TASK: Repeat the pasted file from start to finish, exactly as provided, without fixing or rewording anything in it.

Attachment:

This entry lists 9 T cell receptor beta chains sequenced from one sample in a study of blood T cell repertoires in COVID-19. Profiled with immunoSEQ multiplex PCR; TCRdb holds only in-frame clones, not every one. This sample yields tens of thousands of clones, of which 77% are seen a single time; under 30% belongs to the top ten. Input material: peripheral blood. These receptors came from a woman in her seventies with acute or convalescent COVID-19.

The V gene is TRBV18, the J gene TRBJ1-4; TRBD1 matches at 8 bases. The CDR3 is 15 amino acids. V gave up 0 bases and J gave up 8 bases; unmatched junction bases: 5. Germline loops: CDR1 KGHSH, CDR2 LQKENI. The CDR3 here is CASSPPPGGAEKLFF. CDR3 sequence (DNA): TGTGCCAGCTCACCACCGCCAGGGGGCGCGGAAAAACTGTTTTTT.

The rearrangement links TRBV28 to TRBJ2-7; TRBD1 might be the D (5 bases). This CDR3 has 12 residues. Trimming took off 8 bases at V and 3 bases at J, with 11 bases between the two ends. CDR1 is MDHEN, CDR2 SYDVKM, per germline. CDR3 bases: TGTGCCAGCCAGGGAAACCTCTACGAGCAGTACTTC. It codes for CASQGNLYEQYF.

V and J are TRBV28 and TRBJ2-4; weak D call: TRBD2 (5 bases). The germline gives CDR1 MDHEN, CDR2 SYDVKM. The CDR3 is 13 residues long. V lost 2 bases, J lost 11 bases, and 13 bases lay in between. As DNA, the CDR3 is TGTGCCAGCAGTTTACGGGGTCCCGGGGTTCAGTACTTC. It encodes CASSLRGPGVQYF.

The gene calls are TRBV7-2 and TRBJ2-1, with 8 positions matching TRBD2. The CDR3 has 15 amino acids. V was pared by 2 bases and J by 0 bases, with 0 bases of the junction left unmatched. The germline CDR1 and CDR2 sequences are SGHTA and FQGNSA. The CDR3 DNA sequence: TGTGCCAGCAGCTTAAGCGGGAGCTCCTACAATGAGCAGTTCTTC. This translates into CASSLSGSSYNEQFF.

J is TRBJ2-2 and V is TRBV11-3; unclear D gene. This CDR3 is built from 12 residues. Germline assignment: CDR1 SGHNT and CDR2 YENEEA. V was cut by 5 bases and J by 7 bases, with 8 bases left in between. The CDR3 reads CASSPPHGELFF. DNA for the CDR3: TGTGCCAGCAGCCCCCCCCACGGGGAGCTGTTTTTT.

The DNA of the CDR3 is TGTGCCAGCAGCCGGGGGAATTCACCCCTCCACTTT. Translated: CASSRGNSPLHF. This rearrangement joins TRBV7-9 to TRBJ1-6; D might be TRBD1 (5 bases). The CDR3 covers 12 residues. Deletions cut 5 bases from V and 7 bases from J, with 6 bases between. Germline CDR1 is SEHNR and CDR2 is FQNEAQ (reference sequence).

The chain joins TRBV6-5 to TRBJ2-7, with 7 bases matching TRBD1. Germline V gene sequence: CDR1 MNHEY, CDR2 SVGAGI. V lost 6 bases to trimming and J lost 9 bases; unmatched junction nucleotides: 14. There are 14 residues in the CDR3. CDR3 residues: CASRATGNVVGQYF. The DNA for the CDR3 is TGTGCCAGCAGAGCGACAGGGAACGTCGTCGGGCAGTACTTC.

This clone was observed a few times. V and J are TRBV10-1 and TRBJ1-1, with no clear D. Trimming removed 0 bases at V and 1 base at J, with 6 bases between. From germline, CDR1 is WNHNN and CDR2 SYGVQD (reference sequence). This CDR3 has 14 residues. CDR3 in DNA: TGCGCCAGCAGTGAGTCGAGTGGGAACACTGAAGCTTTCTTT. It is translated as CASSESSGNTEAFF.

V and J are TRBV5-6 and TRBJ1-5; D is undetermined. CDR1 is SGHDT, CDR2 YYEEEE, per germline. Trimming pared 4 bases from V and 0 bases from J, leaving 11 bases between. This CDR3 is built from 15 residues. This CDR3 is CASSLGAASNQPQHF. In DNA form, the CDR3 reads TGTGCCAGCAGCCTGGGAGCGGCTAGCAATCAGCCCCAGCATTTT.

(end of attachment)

This entry lists 9 T cell receptor beta chains sequenced from one sample in a study of blood T cell repertoires in COVID-19. Profiled with immunoSEQ multiplex PCR; TCRdb holds only in-frame clones, not every one. This sample yields tens of thousands of clones, of which 77% are seen a single time; under 30% belongs to the top ten. Input material: peripheral blood. These receptors came from a woman in her seventies with acute or convalescent COVID-19.

The V gene is TRBV18, the J gene TRBJ1-4; TRBD1 matches at 8 bases. The CDR3 is 15 amino acids. V gave up 0 bases and J gave up 8 bases; unmatched junction bases: 5. Germline loops: CDR1 KGHSH, CDR2 LQKENI. The CDR3 here is CASSPPPGGAEKLFF. CDR3 sequence (DNA): TGTGCCAGCTCACCACCGCCAGGGGGCGCGGAAAAACTGTTTTTT.

The rearrangement links TRBV28 to TRBJ2-7; TRBD1 might be the D (5 bases). This CDR3 has 12 residues. Trimming took off 8 bases at V and 3 bases at J, with 11 bases between the two ends. CDR1 is MDHEN, CDR2 SYDVKM, per germline. CDR3 bases: TGTGCCAGCCAGGGAAACCTCTACGAGCAGTACTTC. It codes for CASQGNLYEQYF.

V and J are TRBV28 and TRBJ2-4; weak D call: TRBD2 (5 bases). The germline gives CDR1 MDHEN, CDR2 SYDVKM. The CDR3 is 13 residues long. V lost 2 bases, J lost 11 bases, and 13 bases lay in between. As DNA, the CDR3 is TGTGCCAGCAGTTTACGGGGTCCCGGGGTTCAGTACTTC. It encodes CASSLRGPGVQYF.

The gene calls are TRBV7-2 and TRBJ2-1, with 8 positions matching TRBD2. The CDR3 has 15 amino acids. V was pared by 2 bases and J by 0 bases, with 0 bases of the junction left unmatched. The germline CDR1 and CDR2 sequences are SGHTA and FQGNSA. The CDR3 DNA sequence: TGTGCCAGCAGCTTAAGCGGGAGCTCCTACAATGAGCAGTTCTTC. This translates into CASSLSGSSYNEQFF.

J is TRBJ2-2 and V is TRBV11-3; unclear D gene. This CDR3 is built from 12 residues. Germline assignment: CDR1 SGHNT and CDR2 YENEEA. V was cut by 5 bases and J by 7 bases, with 8 bases left in between. The CDR3 reads CASSPPHGELFF. DNA for the CDR3: TGTGCCAGCAGCCCCCCCCACGGGGAGCTGTTTTTT.

The DNA of the CDR3 is TGTGCCAGCAGCCGGGGGAATTCACCCCTCCACTTT. Translated: CASSRGNSPLHF. This rearrangement joins TRBV7-9 to TRBJ1-6; D might be TRBD1 (5 bases). The CDR3 covers 12 residues. Deletions cut 5 bases from V and 7 bases from J, with 6 bases between. Germline CDR1 is SEHNR and CDR2 is FQNEAQ (reference sequence).

The chain joins TRBV6-5 to TRBJ2-7, with 7 bases matching TRBD1. Germline V gene sequence: CDR1 MNHEY, CDR2 SVGAGI. V lost 6 bases to trimming and J lost 9 bases; unmatched junction nucleotides: 14. There are 14 residues in the CDR3. CDR3 residues: CASRATGNVVGQYF. The DNA for the CDR3 is TGTGCCAGCAGAGCGACAGGGAACGTCGTCGGGCAGTACTTC.

This clone was observed a few times. V and J are TRBV10-1 and TRBJ1-1, with no clear D. Trimming removed 0 bases at V and 1 base at J, with 6 bases between. From germline, CDR1 is WNHNN and CDR2 SYGVQD (reference sequence). This CDR3 has 14 residues. CDR3 in DNA: TGCGCCAGCAGTGAGTCGAGTGGGAACACTGAAGCTTTCTTT. It is translated as CASSESSGNTEAFF.

V and J are TRBV5-6 and TRBJ1-5; D is undetermined. CDR1 is SGHDT, CDR2 YYEEEE, per germline. Trimming pared 4 bases from V and 0 bases from J, leaving 11 bases between. This CDR3 is built from 15 residues. This CDR3 is CASSLGAASNQPQHF. In DNA form, the CDR3 reads TGTGCCAGCAGCCTGGGAGCGGCTAGCAATCAGCCCCAGCATTTT.